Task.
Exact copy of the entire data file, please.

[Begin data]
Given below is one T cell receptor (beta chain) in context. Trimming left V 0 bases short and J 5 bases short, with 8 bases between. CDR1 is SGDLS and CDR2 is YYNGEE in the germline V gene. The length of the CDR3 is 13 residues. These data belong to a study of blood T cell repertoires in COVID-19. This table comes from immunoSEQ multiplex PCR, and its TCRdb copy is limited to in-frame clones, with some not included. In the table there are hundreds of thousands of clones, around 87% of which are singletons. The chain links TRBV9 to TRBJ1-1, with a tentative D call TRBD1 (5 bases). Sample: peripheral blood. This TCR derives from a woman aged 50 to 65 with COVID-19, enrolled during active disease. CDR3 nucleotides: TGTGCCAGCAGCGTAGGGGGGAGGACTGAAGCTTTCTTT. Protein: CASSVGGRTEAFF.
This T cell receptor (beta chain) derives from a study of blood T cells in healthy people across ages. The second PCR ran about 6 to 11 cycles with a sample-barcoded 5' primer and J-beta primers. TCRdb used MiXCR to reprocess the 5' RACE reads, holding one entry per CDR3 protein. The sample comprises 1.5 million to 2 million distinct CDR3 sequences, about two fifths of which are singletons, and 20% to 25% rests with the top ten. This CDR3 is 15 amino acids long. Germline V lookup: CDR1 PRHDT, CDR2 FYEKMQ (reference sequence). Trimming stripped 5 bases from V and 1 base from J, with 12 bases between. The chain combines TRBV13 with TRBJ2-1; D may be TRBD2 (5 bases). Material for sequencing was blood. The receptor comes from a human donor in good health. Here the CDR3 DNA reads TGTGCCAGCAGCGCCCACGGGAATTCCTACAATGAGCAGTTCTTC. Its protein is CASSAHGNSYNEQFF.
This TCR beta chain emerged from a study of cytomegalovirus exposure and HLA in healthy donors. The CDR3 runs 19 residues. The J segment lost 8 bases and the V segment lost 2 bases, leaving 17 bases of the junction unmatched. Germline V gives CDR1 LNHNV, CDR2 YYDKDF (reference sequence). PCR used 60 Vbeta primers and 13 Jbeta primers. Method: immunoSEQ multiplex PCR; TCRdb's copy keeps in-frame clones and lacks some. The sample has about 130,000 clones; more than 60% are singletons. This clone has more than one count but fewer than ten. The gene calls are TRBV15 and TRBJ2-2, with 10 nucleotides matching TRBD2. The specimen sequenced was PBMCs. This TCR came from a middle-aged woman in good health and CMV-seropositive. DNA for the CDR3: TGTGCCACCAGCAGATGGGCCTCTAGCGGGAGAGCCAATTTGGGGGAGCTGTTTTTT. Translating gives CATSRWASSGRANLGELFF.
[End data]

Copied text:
Given below is one T cell receptor (beta chain) in context. Trimming left V 0 bases short and J 5 bases short, with 8 bases between. CDR1 is SGDLS and CDR2 is YYNGEE in the germline V gene. The length of the CDR3 is 13 residues. These data belong to a study of blood T cell repertoires in COVID-19. This table comes from immunoSEQ multiplex PCR, and its TCRdb copy is limited to in-frame clones, with some not included. In the table there are hundreds of thousands of clones, around 87% of which are singletons. The chain links TRBV9 to TRBJ1-1, with a tentative D call TRBD1 (5 bases). Sample: peripheral blood. This TCR derives from a woman aged 50 to 65 with COVID-19, enrolled during active disease. CDR3 nucleotides: TGTGCCAGCAGCGTAGGGGGGAGGACTGAAGCTTTCTTT. Protein: CASSVGGRTEAFF.
This T cell receptor (beta chain) derives from a study of blood T cells in healthy people across ages. The second PCR ran about 6 to 11 cycles with a sample-barcoded 5' primer and J-beta primers. TCRdb used MiXCR to reprocess the 5' RACE reads, holding one entry per CDR3 protein. The sample comprises 1.5 million to 2 million distinct CDR3 sequences, about two fifths of which are singletons, and 20% to 25% rests with the top ten. This CDR3 is 15 amino acids long. Germline V lookup: CDR1 PRHDT, CDR2 FYEKMQ (reference sequence). Trimming stripped 5 bases from V and 1 base from J, with 12 bases between. The chain combines TRBV13 with TRBJ2-1; D may be TRBD2 (5 bases). Material for sequencing was blood. The receptor comes from a human donor in good health. Here the CDR3 DNA reads TGTGCCAGCAGCGCCCACGGGAATTCCTACAATGAGCAGTTCTTC. Its protein is CASSAHGNSYNEQFF.
This TCR beta chain emerged from a study of cytomegalovirus exposure and HLA in healthy donors. The CDR3 runs 19 residues. The J segment lost 8 bases and the V segment lost 2 bases, leaving 17 bases of the junction unmatched. Germline V gives CDR1 LNHNV, CDR2 YYDKDF (reference sequence). PCR used 60 Vbeta primers and 13 Jbeta primers. Method: immunoSEQ multiplex PCR; TCRdb's copy keeps in-frame clones and lacks some. The sample has about 130,000 clones; more than 60% are singletons. This clone has more than one count but fewer than ten. The gene calls are TRBV15 and TRBJ2-2, with 10 nucleotides matching TRBD2. The specimen sequenced was PBMCs. This TCR came from a middle-aged woman in good health and CMV-seropositive. DNA for the CDR3: TGTGCCACCAGCAGATGGGCCTCTAGCGGGAGAGCCAATTTGGGGGAGCTGTTTTTT. Translating gives CATSRWASSGRANLGELFF.